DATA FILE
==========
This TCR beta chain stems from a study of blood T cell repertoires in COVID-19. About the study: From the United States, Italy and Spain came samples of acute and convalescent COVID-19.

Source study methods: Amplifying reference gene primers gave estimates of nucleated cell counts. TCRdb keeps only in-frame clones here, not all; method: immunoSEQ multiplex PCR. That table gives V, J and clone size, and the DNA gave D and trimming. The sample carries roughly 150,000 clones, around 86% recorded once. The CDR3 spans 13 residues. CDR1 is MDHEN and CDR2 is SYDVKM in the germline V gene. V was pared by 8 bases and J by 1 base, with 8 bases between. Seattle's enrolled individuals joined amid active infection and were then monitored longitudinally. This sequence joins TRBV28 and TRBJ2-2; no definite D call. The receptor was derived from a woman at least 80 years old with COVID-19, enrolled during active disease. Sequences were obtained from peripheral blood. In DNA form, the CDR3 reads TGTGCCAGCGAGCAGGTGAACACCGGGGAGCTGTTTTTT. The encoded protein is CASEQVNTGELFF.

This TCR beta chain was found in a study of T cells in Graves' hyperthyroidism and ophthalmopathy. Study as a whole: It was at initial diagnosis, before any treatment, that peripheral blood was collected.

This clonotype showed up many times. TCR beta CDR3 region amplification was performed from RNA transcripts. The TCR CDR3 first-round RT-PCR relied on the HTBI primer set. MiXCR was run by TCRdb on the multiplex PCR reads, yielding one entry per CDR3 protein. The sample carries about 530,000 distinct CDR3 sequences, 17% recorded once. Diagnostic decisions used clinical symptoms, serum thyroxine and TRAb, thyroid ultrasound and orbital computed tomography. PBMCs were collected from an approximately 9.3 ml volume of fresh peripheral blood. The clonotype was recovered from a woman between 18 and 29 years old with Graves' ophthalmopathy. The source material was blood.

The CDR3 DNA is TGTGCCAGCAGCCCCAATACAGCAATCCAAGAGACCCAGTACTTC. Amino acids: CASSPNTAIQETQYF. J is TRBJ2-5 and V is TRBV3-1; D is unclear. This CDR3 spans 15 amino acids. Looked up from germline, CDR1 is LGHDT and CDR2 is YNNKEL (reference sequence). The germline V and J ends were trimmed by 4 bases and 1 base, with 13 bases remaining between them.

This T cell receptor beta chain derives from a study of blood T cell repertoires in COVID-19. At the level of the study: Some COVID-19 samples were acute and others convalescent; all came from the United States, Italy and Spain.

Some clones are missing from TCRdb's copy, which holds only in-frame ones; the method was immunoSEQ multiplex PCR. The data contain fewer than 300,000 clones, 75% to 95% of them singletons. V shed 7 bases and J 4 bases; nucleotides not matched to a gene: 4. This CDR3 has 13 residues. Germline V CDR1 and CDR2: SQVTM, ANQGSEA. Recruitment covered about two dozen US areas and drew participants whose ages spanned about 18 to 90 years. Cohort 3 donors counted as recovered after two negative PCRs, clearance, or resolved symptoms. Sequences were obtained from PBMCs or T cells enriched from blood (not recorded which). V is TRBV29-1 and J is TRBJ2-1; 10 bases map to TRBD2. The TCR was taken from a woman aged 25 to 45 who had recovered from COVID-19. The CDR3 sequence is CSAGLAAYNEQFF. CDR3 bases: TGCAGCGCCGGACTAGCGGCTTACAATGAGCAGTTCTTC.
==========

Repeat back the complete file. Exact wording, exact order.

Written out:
This TCR beta chain stems from a study of blood T cell repertoires in COVID-19. About the study: From the United States, Italy and Spain came samples of acute and convalescent COVID-19.

Source study methods: Amplifying reference gene primers gave estimates of nucleated cell counts. TCRdb keeps only in-frame clones here, not all; method: immunoSEQ multiplex PCR. That table gives V, J and clone size, and the DNA gave D and trimming. The sample carries roughly 150,000 clones, around 86% recorded once. The CDR3 spans 13 residues. CDR1 is MDHEN and CDR2 is SYDVKM in the germline V gene. V was pared by 8 bases and J by 1 base, with 8 bases between. Seattle's enrolled individuals joined amid active infection and were then monitored longitudinally. This sequence joins TRBV28 and TRBJ2-2; no definite D call. The receptor was derived from a woman at least 80 years old with COVID-19, enrolled during active disease. Sequences were obtained from peripheral blood. In DNA form, the CDR3 reads TGTGCCAGCGAGCAGGTGAACACCGGGGAGCTGTTTTTT. The encoded protein is CASEQVNTGELFF.

This TCR beta chain was found in a study of T cells in Graves' hyperthyroidism and ophthalmopathy. Study as a whole: It was at initial diagnosis, before any treatment, that peripheral blood was collected.

This clonotype showed up many times. TCR beta CDR3 region amplification was performed from RNA transcripts. The TCR CDR3 first-round RT-PCR relied on the HTBI primer set. MiXCR was run by TCRdb on the multiplex PCR reads, yielding one entry per CDR3 protein. The sample carries about 530,000 distinct CDR3 sequences, 17% recorded once. Diagnostic decisions used clinical symptoms, serum thyroxine and TRAb, thyroid ultrasound and orbital computed tomography. PBMCs were collected from an approximately 9.3 ml volume of fresh peripheral blood. The clonotype was recovered from a woman between 18 and 29 years old with Graves' ophthalmopathy. The source material was blood.

The CDR3 DNA is TGTGCCAGCAGCCCCAATACAGCAATCCAAGAGACCCAGTACTTC. Amino acids: CASSPNTAIQETQYF. J is TRBJ2-5 and V is TRBV3-1; D is unclear. This CDR3 spans 15 amino acids. Looked up from germline, CDR1 is LGHDT and CDR2 is YNNKEL (reference sequence). The germline V and J ends were trimmed by 4 bases and 1 base, with 13 bases remaining between them.

This T cell receptor beta chain derives from a study of blood T cell repertoires in COVID-19. At the level of the study: Some COVID-19 samples were acute and others convalescent; all came from the United States, Italy and Spain.

Some clones are missing from TCRdb's copy, which holds only in-frame ones; the method was immunoSEQ multiplex PCR. The data contain fewer than 300,000 clones, 75% to 95% of them singletons. V shed 7 bases and J 4 bases; nucleotides not matched to a gene: 4. This CDR3 has 13 residues. Germline V CDR1 and CDR2: SQVTM, ANQGSEA. Recruitment covered about two dozen US areas and drew participants whose ages spanned about 18 to 90 years. Cohort 3 donors counted as recovered after two negative PCRs, clearance, or resolved symptoms. Sequences were obtained from PBMCs or T cells enriched from blood (not recorded which). V is TRBV29-1 and J is TRBJ2-1; 10 bases map to TRBD2. The TCR was taken from a woman aged 25 to 45 who had recovered from COVID-19. The CDR3 sequence is CSAGLAAYNEQFF. CDR3 bases: TGCAGCGCCGGACTAGCGGCTTACAATGAGCAGTTCTTC.